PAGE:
33. 33. Original  animal  models    were  flawed…    Only  harmful  if  calcium    >15 mmol/L  
    34. 34. Photo  by  Nitot  from  Flickr  
    35. 35. Pseudoaxioms  false  principles  or  rules  handed  down    from    genera@on  to  genera@on    and  accepted  without  serious  challenge  or  inves@ga@onNewman  DH:  Truth,  and  epinephrine,  at  our  finger@ps:  unveiling  the  pseudoaxiom.  Ann  Emerg  Med  2007;  50:476–477.  
    36. 36. Paracetamol OverdoseandLiver Transplantation
    37. 37. A dilemmaPhoto  by  dno1967b  on  Flickr  
    38. 38. Select earlyPhoto  by  dno1967b  on  Flickr  
    39. 39. Photo  by  dno1967b  on  Flickr  Select earlyRisks of surgeryImmunosuppression$$$$$Opportunity cost
    40. 40. King’s CollegeCriteriafor  paracetamol-­‐induced  hepatoxicityGrady  JG,  Alexander  GJ,  Hayllar  KM,  Williams  R.  Early  indicators  of  prognosis  in  fulminant  hepa@c  failure.  Gastroenterology.  1989  Aug;97(2):439-­‐45.
    41. 41. pH < 7.3or,  in  a  24h  period,  all  3  of:  INR > 6 (PT > 100s)Cr > 300 mmol/Lgrade III or IV encephalopathyrecent  modifica@on:    lactate >3.5 mM
    42. 42. King’s  College  Criteria    is  specific    80-­‐90%    but  not  sensi@ve  60-­‐70%  
    43. 43. King’sCollegeCriteriaPhoto  by    The  PIX-­‐JOCKEY  on  Flickr  What couldpossibly bewrong withthe King’sCriteria?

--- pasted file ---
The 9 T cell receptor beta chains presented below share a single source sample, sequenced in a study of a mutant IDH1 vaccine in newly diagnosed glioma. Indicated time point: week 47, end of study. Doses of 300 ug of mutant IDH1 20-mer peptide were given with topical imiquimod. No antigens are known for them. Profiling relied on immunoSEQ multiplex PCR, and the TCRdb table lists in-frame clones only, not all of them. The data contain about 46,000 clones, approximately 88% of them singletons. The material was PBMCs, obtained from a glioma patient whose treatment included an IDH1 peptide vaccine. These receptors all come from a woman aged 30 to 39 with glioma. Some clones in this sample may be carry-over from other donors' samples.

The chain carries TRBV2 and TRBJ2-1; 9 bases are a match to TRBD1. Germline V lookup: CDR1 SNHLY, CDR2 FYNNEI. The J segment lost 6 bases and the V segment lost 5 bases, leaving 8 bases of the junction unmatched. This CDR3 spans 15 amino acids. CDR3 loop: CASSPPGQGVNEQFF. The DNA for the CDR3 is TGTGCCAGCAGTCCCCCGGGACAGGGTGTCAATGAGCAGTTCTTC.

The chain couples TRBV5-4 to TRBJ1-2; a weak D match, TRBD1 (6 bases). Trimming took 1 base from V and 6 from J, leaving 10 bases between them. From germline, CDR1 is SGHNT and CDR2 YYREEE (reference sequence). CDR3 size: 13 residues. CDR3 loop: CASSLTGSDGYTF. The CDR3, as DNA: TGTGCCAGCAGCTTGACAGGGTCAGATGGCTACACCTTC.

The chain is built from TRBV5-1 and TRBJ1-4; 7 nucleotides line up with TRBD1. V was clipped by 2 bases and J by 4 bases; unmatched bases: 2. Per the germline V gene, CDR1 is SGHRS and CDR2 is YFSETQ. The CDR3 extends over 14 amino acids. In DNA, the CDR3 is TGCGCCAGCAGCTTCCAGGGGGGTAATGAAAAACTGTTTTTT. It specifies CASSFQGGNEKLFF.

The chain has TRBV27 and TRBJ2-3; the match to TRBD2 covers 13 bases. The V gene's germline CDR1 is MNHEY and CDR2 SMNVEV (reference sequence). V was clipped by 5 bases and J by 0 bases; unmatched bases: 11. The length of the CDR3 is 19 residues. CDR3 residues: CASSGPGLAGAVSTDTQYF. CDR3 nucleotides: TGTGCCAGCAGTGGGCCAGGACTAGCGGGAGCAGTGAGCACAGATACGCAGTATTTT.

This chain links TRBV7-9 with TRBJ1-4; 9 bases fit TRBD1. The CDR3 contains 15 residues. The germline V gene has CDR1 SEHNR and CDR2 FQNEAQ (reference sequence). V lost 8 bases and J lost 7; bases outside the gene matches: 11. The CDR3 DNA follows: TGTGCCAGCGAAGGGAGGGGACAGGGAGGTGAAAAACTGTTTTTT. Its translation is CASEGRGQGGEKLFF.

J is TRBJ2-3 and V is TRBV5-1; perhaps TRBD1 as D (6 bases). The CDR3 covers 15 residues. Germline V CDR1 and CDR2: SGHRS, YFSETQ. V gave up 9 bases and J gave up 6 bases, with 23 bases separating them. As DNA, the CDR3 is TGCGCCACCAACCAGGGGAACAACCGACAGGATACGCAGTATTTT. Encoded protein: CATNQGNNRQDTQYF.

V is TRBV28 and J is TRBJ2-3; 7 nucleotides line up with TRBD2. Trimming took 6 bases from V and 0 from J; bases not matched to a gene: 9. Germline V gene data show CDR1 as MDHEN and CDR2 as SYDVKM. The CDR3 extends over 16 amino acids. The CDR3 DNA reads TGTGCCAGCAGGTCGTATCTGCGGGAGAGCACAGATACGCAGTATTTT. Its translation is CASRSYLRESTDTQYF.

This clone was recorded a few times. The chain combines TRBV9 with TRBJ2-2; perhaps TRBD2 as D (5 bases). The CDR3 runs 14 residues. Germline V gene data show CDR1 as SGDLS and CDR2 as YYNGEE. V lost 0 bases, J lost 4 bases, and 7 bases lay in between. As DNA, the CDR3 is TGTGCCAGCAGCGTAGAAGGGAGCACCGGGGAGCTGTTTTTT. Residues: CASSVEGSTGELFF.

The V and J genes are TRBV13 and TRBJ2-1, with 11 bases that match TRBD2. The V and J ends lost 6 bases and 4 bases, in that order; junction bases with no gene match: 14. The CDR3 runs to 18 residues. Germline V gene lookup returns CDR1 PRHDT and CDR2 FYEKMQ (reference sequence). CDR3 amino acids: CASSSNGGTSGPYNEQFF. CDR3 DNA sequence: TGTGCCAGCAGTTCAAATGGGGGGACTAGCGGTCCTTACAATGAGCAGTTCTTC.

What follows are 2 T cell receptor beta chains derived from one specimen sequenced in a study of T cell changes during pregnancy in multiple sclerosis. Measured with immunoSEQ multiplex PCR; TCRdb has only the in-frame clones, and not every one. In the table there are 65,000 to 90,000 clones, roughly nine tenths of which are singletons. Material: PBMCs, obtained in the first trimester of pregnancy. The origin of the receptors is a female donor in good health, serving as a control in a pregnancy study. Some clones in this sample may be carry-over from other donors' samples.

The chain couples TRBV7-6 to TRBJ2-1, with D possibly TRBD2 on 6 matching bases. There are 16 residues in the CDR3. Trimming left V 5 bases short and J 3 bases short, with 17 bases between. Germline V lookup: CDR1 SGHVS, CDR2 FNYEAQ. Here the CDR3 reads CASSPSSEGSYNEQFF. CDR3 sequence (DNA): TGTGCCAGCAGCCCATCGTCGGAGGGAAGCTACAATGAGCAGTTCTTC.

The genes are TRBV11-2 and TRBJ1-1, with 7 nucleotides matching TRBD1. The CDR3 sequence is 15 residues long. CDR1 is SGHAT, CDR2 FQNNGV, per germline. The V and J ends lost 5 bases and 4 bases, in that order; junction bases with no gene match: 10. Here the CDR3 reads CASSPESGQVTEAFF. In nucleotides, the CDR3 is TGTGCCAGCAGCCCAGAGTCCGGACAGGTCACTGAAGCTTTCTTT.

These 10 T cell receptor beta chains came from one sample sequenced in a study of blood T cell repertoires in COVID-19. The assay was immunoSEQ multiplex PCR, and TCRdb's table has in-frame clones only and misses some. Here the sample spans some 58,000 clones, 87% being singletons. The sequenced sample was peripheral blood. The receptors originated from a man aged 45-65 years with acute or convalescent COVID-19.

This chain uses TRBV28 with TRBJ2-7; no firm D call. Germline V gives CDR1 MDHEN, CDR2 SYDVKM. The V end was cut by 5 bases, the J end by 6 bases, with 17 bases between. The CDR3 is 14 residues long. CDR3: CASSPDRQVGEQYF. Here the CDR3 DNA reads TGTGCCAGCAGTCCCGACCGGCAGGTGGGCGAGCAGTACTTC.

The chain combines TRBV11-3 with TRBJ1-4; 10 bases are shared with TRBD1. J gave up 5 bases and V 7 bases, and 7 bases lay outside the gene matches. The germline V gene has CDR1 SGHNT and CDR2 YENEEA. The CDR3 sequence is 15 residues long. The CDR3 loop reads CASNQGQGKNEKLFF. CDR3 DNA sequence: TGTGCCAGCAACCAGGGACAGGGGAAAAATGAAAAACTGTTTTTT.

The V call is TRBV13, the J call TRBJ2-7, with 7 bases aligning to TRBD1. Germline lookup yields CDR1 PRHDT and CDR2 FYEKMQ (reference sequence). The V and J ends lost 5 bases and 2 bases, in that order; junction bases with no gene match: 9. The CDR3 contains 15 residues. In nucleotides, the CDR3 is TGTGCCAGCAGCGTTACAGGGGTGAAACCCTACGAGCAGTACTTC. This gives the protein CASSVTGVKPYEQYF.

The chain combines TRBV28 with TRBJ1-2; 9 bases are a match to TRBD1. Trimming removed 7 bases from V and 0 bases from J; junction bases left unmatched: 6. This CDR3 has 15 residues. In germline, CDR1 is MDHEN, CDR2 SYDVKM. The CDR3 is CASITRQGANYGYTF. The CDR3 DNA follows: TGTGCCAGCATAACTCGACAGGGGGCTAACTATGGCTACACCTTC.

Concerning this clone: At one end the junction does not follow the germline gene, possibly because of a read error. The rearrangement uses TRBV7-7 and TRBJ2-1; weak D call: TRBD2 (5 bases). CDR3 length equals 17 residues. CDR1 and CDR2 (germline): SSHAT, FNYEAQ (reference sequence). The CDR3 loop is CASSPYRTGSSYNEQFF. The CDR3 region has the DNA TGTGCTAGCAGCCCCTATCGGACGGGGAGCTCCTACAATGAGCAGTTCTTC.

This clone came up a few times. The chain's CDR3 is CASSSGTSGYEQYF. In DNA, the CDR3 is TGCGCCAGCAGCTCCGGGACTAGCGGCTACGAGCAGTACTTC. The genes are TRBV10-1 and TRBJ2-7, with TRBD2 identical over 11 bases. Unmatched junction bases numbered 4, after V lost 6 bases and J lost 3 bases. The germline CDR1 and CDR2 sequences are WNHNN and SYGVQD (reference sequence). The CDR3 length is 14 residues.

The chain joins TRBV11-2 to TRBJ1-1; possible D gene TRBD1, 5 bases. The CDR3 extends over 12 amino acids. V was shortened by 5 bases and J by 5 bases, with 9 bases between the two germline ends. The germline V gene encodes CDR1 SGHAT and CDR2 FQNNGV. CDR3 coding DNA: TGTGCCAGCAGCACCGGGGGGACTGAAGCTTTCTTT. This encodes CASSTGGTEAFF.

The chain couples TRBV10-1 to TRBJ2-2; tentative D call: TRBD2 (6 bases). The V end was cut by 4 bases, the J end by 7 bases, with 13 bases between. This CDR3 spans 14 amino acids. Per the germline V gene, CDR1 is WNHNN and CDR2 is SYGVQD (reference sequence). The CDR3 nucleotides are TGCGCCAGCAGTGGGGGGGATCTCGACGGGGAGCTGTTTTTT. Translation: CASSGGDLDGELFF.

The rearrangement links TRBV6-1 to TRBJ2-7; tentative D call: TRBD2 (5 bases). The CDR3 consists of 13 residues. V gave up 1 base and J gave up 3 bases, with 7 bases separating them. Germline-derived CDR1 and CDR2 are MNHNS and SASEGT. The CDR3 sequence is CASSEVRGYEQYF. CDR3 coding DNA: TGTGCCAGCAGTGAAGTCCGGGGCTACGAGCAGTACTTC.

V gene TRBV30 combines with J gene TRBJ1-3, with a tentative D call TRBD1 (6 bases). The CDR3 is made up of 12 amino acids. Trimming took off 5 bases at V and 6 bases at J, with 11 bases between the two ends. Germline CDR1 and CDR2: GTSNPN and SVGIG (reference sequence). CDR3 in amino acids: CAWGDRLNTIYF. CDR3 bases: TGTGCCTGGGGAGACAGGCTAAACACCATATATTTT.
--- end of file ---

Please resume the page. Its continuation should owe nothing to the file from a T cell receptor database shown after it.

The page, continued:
44. 44. Evidence and consequences of spectrum bias in studies ofcriteria for liver transplant in paracetamol hepatotoxicityG.K.A. DING1,2,3and N.A. BUCKLEY1,4From the 1Australian National University Medical School, ACT, 2Department of Intensive Care,The Canberra Hospital, 3Department of Intensive Care, The Calvary Hospital, Canberra and4Faculty of Medicine, University of NSW, AustraliaReceived 31 October 2007 and in revised form 7 April 2008SummaryObjective: In severe paracetamol hepatotoxicity,orthotopic liver transplant (OLT) is a standardtreatment in patients judged to have a hopelessprognosis. The most commonly used criteria tomake this decision are the King’s College CriteriaSurvival was worse in studies originating in theKing’s unit (13.8 vs. 30.0%). It was apparent that thismay be due to spectrum bias occurring in this muchlarger unit. There was clear evidence that those withthe best prognosis were preferentially transplantedQ J Med 2008; 101:723–729doi:10.1093/qjmed/hcn077 Advance Access published on 7 July 2008
    45. 45. 0 10 20 30 40 50 60050100TransplantedNot transplantedextrapolationQALY (transplanted)extrapolationYears after transplantSurvival%
    46. 46. Survival benefitfor  a  20-­‐year-­‐old  who  meets    King’s  College  Criteria    13.4  years  without  transplant  13.5  years  with  transplant  (8.4  QALYs)